Items tagged with GTX

NVIDIA is launching a new, ultra high-end graphics card today, the long rumored GeForce GTX Titan. Although the card itself and a couple of its features are new to the consumer graphics card market, many details of the GPU powering the GTX Titan, namely the NVIDIA GK110, have been previously covered here at HotHardware. In fact, NVIDIA revealed the GK110 at GTC 2012 in May of last year and released its first Tesla-branded products based on the GPU a few months later. The GK110 is also a key component of the GeForce GTX Titan’s namesake, the Titan Supercomputer, which uses almost 19,000... Read more...
There’s just something about high-end, custom graphics cards that makes us a little giddy. Perhaps it’s their menacing appearance--even the fastest, most powerful processors just look like their lower-end counterparts when sitting side-by-side. But a hulking custom graphics card, with an elaborate, oversized cooler and fierce heat pipes wrapping around a gargantuan heatsink just looks freakin’ cool no matter how you slice it. Whip out a high-end graphics card and a CPU in front of a casual geek and we promise you they’ll point to the graphics card and blurt out, “What... Read more...
There’s just something about high-end, custom graphics cards that makes us a little giddy. Perhaps it’s their menacing appearance--even the fastest, most powerful processors just look like their lower-end counterparts when sitting side-by-side. But a hulking custom graphics card, with an elaborate, oversized cooler and fierce heat pipes wrapping around a gargantuan heatsink just looks freakin’ cool no matter how you slice it. Whip out a high-end graphics card and a CPU in front of a casual geek and we promise you they’ll point to the graphics card and blurt out, “What... Read more...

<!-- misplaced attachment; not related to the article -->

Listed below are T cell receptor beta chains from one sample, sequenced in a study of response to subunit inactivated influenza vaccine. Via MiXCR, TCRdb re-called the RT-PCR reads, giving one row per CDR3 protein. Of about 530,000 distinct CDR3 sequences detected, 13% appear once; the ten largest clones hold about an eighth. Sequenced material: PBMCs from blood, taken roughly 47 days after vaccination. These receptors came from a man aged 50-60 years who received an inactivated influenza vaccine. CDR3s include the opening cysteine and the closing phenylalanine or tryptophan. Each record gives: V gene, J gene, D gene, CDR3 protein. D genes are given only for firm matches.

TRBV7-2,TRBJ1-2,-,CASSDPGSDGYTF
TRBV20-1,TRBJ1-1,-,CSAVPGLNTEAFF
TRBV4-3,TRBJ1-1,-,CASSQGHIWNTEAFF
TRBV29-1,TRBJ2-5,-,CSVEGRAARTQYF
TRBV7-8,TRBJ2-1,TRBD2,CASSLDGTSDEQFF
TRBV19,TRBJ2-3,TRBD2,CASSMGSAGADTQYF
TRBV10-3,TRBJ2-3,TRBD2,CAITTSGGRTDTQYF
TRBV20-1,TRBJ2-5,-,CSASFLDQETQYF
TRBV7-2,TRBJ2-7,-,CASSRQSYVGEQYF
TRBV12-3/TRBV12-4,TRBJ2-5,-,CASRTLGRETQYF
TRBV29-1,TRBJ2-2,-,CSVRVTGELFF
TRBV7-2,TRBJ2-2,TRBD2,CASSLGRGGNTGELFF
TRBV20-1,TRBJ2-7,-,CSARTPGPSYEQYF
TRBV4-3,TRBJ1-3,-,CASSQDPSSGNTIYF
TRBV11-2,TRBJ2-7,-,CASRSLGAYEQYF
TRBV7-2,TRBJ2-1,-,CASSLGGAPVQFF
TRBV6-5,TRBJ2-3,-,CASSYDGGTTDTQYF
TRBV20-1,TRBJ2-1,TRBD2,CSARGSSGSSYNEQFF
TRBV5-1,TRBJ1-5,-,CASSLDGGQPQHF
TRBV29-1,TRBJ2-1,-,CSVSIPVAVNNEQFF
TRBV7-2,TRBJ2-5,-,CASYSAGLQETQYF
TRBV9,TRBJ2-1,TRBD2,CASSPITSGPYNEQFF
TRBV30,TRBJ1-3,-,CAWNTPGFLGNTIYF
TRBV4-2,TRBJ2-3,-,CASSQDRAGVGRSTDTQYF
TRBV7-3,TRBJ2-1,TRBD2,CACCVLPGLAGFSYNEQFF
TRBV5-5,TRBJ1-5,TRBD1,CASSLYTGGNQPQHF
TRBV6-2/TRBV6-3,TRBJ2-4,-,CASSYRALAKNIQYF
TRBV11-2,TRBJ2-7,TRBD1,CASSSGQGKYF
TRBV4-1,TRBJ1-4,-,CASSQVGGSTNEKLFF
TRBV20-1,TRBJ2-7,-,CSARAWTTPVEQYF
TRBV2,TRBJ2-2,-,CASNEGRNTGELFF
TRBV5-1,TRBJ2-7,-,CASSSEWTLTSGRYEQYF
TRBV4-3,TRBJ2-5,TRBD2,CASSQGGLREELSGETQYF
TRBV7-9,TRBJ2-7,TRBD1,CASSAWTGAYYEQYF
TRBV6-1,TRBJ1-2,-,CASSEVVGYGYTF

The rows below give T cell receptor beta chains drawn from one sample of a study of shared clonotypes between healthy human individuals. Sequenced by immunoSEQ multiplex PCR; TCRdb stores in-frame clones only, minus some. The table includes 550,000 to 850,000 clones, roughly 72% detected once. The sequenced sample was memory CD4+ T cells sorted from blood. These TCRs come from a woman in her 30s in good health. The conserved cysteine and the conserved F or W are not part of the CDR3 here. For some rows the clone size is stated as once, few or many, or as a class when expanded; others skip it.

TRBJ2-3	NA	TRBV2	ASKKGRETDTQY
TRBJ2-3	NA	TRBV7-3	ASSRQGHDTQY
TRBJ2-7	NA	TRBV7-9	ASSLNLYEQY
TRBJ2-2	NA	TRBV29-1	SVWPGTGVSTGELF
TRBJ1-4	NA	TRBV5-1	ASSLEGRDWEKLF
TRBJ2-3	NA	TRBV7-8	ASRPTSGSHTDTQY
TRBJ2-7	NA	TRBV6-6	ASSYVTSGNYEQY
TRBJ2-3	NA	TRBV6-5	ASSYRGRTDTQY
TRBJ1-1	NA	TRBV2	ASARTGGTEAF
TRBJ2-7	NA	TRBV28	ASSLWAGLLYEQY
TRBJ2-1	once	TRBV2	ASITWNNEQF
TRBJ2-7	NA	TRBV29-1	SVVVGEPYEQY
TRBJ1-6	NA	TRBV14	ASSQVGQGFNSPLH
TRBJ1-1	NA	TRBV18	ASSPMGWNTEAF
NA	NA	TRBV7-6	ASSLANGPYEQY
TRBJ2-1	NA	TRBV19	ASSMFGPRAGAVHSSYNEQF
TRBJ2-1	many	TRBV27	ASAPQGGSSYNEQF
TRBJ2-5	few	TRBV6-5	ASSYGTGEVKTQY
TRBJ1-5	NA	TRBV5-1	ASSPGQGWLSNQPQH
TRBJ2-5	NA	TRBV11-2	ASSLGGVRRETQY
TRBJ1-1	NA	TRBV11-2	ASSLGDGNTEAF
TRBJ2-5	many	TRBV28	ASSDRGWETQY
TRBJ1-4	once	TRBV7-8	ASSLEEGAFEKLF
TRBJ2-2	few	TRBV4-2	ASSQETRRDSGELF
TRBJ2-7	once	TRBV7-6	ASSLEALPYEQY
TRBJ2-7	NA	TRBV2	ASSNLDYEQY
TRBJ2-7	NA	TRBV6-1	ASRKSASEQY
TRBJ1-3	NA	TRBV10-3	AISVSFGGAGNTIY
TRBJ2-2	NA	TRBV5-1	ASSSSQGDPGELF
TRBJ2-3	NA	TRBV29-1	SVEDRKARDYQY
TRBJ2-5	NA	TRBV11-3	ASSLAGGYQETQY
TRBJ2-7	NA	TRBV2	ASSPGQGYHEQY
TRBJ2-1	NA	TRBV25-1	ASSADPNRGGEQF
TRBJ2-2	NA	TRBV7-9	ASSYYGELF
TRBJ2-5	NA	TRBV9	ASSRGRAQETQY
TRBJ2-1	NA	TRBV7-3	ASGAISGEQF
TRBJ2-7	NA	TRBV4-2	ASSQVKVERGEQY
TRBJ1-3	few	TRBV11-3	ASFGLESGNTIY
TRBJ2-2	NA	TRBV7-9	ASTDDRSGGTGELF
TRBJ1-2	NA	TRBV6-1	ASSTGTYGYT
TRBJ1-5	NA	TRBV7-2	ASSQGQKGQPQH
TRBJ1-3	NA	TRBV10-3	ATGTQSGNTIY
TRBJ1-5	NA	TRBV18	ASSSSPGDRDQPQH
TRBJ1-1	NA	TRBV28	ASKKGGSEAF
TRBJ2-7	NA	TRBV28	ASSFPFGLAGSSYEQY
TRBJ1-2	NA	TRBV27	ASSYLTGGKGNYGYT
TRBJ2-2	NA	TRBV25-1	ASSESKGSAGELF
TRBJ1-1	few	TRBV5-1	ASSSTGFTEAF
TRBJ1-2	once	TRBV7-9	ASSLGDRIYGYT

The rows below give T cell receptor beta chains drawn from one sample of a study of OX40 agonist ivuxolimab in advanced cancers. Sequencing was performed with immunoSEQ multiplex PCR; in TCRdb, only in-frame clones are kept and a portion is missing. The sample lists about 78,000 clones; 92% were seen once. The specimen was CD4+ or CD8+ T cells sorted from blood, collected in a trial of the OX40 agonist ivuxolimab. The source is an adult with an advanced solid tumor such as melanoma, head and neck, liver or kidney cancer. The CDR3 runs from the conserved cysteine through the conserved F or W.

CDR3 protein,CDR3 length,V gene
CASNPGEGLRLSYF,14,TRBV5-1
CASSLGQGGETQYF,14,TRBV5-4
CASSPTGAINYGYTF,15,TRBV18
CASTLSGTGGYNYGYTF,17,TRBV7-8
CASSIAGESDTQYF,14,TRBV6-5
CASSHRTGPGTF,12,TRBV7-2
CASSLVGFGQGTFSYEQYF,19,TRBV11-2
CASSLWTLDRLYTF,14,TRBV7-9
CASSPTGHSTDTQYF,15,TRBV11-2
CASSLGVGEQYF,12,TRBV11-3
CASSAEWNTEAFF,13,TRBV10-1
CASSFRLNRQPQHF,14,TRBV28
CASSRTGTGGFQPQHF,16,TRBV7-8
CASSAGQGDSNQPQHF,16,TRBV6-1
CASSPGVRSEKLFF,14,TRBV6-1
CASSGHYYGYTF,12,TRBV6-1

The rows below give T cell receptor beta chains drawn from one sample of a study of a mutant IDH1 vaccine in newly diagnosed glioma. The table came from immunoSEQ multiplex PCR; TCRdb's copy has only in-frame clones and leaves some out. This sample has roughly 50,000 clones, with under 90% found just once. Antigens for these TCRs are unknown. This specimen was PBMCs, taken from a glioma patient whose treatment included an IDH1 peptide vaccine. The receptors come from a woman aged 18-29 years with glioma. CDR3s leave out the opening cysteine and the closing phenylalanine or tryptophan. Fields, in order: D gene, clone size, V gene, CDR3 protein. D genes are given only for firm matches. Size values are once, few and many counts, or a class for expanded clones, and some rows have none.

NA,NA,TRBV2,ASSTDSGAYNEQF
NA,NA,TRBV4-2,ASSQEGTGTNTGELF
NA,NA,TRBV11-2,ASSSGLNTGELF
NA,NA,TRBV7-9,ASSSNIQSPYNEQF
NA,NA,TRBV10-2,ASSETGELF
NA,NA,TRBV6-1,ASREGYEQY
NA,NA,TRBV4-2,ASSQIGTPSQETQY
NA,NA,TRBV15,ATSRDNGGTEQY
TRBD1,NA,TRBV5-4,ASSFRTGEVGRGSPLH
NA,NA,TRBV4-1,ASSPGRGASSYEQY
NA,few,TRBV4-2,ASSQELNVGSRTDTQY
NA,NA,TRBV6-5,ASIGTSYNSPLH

NVIDIA has been on a tear as of late, releasing a constant stream of GPUs over the last few weeks. In mid-August, the GPU giant released the GeForce GTX 660 Ti and less than a month later, followed up with the GeForce GTX 660 and GeForce GTX 650. Here we are now, less than a month since that release and NVIDIA is at the ready again with yet another new GPU called the GeForce GTX 650 Ti. As its name implies, the GeForce GTX 650 Ti is a step up from the standard “non-Ti” GeForce GTX 650. The new GeForce GTX 650 Ti, however, isn’t powered by the same GPU as the GTX 650. Whereas the... Read more...
NVIDIA has been on a tear as of late, releasing a constant stream of GPUs over the last few weeks. In mid-August, the GPU giant released the GeForce GTX 660 Ti and less than a month later, followed up with the GeForce GTX 660 and GeForce GTX 650. Here we are now, less than a month since that release and NVIDIA is at the ready again with yet another new GPU called the GeForce GTX 650 Ti. As its name implies, the GeForce GTX 650 Ti is a step up from the standard “non-Ti” GeForce GTX 650. The new GeForce GTX 650 Ti, however, isn’t powered by the same GPU as the GTX 650. Whereas... Read more...
NVIDIA continues to flesh out their desktop GPU line-up today, with yet another high-performance graphics card based on the Kepler microarchitecture. To date, we’ve seen the GeForce GTX 670, GTX 680, and monstrous GTX 690 come to market, all sporting GK104 GPUs in one form or another. The new GeForce GTX 660 Ti we’ll be showing you here, although more affordable than its higher-end counterparts, continues the trend and also sports a GK104. As you probably expect though, certain portions of the GPU on the GeForce GTX 660 Ti are disabled or non-functional, so it’s not quite as capable... Read more...
NVIDIA continues to flesh out their desktop GPU line-up today, with yet another high-performance graphics card based on the Kepler microarchitecture. To date, we’ve seen the GeForce GTX 670, GTX 680, and monstrous GTX 690 come to market, all sporting GK104 GPUs in one form or another. The new GeForce GTX 660 Ti we’ll be showing you here, although more affordable than its higher-end counterparts, continues the trend and also sports a GK104. As you probably expect though, certain portions of the GPU on the GeForce GTX 660 Ti are disabled or non-functional, so it’s not quite... Read more...